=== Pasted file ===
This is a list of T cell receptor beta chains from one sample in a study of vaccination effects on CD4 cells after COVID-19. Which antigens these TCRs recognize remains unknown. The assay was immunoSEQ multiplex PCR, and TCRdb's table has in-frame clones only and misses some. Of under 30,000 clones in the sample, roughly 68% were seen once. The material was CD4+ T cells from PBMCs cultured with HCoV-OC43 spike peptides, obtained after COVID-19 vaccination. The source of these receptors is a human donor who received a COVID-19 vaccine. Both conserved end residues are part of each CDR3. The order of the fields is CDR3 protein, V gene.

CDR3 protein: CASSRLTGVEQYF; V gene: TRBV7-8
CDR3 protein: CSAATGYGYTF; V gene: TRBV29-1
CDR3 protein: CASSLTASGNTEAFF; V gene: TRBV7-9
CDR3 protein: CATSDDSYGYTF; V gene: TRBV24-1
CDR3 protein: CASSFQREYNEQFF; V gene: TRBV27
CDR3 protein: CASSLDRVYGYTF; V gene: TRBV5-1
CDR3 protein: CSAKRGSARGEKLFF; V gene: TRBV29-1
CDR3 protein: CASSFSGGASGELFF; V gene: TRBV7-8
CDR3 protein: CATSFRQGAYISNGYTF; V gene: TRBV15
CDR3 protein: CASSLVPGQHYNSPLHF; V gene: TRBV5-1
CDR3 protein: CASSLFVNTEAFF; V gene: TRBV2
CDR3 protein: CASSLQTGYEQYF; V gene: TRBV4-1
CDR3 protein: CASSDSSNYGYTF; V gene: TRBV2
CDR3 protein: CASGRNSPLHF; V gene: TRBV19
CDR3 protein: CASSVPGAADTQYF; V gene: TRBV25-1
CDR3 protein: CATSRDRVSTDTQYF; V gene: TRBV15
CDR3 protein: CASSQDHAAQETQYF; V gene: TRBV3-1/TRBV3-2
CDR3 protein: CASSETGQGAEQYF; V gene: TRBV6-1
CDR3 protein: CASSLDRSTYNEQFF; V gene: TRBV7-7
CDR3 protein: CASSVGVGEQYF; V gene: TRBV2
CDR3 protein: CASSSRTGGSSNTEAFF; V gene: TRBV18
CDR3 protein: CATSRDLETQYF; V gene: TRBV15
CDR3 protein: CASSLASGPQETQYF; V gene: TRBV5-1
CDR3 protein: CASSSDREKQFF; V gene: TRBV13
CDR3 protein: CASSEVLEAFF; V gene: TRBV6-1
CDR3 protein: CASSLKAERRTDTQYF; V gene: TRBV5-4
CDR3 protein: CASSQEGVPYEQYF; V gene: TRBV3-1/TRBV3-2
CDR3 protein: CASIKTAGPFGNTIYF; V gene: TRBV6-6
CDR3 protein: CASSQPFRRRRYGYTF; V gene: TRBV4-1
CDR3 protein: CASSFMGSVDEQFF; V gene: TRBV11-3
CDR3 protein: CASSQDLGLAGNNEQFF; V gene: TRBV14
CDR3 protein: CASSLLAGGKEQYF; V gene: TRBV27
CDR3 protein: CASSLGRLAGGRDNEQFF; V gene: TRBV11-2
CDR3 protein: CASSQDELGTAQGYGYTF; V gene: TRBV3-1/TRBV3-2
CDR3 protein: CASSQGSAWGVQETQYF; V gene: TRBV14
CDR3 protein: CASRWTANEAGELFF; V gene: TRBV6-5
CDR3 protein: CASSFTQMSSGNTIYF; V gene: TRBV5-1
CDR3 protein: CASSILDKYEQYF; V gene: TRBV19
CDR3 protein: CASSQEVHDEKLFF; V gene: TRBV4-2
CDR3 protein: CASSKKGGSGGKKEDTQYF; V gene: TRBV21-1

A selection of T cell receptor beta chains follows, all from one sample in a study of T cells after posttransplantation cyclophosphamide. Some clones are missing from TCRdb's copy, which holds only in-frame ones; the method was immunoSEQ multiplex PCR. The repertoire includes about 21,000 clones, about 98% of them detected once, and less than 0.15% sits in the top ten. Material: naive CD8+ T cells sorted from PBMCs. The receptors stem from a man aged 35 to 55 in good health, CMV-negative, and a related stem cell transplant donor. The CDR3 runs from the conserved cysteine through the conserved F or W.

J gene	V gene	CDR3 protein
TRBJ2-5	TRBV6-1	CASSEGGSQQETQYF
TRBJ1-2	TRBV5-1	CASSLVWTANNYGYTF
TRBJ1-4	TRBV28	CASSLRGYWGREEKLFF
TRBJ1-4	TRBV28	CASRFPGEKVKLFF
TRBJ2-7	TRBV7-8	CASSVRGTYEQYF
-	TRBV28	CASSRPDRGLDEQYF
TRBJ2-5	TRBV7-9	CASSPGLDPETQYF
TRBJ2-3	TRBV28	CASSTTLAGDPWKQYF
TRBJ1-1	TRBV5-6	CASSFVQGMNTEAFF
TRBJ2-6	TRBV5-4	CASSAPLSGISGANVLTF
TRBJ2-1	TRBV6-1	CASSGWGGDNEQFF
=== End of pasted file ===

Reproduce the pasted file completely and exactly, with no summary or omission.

This is a list of T cell receptor beta chains from one sample in a study of vaccination effects on CD4 cells after COVID-19. Which antigens these TCRs recognize remains unknown. The assay was immunoSEQ multiplex PCR, and TCRdb's table has in-frame clones only and misses some. Of under 30,000 clones in the sample, roughly 68% were seen once. The material was CD4+ T cells from PBMCs cultured with HCoV-OC43 spike peptides, obtained after COVID-19 vaccination. The source of these receptors is a human donor who received a COVID-19 vaccine. Both conserved end residues are part of each CDR3. The order of the fields is CDR3 protein, V gene.

CDR3 protein: CASSRLTGVEQYF; V gene: TRBV7-8
CDR3 protein: CSAATGYGYTF; V gene: TRBV29-1
CDR3 protein: CASSLTASGNTEAFF; V gene: TRBV7-9
CDR3 protein: CATSDDSYGYTF; V gene: TRBV24-1
CDR3 protein: CASSFQREYNEQFF; V gene: TRBV27
CDR3 protein: CASSLDRVYGYTF; V gene: TRBV5-1
CDR3 protein: CSAKRGSARGEKLFF; V gene: TRBV29-1
CDR3 protein: CASSFSGGASGELFF; V gene: TRBV7-8
CDR3 protein: CATSFRQGAYISNGYTF; V gene: TRBV15
CDR3 protein: CASSLVPGQHYNSPLHF; V gene: TRBV5-1
CDR3 protein: CASSLFVNTEAFF; V gene: TRBV2
CDR3 protein: CASSLQTGYEQYF; V gene: TRBV4-1
CDR3 protein: CASSDSSNYGYTF; V gene: TRBV2
CDR3 protein: CASGRNSPLHF; V gene: TRBV19
CDR3 protein: CASSVPGAADTQYF; V gene: TRBV25-1
CDR3 protein: CATSRDRVSTDTQYF; V gene: TRBV15
CDR3 protein: CASSQDHAAQETQYF; V gene: TRBV3-1/TRBV3-2
CDR3 protein: CASSETGQGAEQYF; V gene: TRBV6-1
CDR3 protein: CASSLDRSTYNEQFF; V gene: TRBV7-7
CDR3 protein: CASSVGVGEQYF; V gene: TRBV2
CDR3 protein: CASSSRTGGSSNTEAFF; V gene: TRBV18
CDR3 protein: CATSRDLETQYF; V gene: TRBV15
CDR3 protein: CASSLASGPQETQYF; V gene: TRBV5-1
CDR3 protein: CASSSDREKQFF; V gene: TRBV13
CDR3 protein: CASSEVLEAFF; V gene: TRBV6-1
CDR3 protein: CASSLKAERRTDTQYF; V gene: TRBV5-4
CDR3 protein: CASSQEGVPYEQYF; V gene: TRBV3-1/TRBV3-2
CDR3 protein: CASIKTAGPFGNTIYF; V gene: TRBV6-6
CDR3 protein: CASSQPFRRRRYGYTF; V gene: TRBV4-1
CDR3 protein: CASSFMGSVDEQFF; V gene: TRBV11-3
CDR3 protein: CASSQDLGLAGNNEQFF; V gene: TRBV14
CDR3 protein: CASSLLAGGKEQYF; V gene: TRBV27
CDR3 protein: CASSLGRLAGGRDNEQFF; V gene: TRBV11-2
CDR3 protein: CASSQDELGTAQGYGYTF; V gene: TRBV3-1/TRBV3-2
CDR3 protein: CASSQGSAWGVQETQYF; V gene: TRBV14
CDR3 protein: CASRWTANEAGELFF; V gene: TRBV6-5
CDR3 protein: CASSFTQMSSGNTIYF; V gene: TRBV5-1
CDR3 protein: CASSILDKYEQYF; V gene: TRBV19
CDR3 protein: CASSQEVHDEKLFF; V gene: TRBV4-2
CDR3 protein: CASSKKGGSGGKKEDTQYF; V gene: TRBV21-1

A selection of T cell receptor beta chains follows, all from one sample in a study of T cells after posttransplantation cyclophosphamide. Some clones are missing from TCRdb's copy, which holds only in-frame ones; the method was immunoSEQ multiplex PCR. The repertoire includes about 21,000 clones, about 98% of them detected once, and less than 0.15% sits in the top ten. Material: naive CD8+ T cells sorted from PBMCs. The receptors stem from a man aged 35 to 55 in good health, CMV-negative, and a related stem cell transplant donor. The CDR3 runs from the conserved cysteine through the conserved F or W.

J gene	V gene	CDR3 protein
TRBJ2-5	TRBV6-1	CASSEGGSQQETQYF
TRBJ1-2	TRBV5-1	CASSLVWTANNYGYTF
TRBJ1-4	TRBV28	CASSLRGYWGREEKLFF
TRBJ1-4	TRBV28	CASRFPGEKVKLFF
TRBJ2-7	TRBV7-8	CASSVRGTYEQYF
-	TRBV28	CASSRPDRGLDEQYF
TRBJ2-5	TRBV7-9	CASSPGLDPETQYF
TRBJ2-3	TRBV28	CASSTTLAGDPWKQYF
TRBJ1-1	TRBV5-6	CASSFVQGMNTEAFF
TRBJ2-6	TRBV5-4	CASSAPLSGISGANVLTF
TRBJ2-1	TRBV6-1	CASSGWGGDNEQFF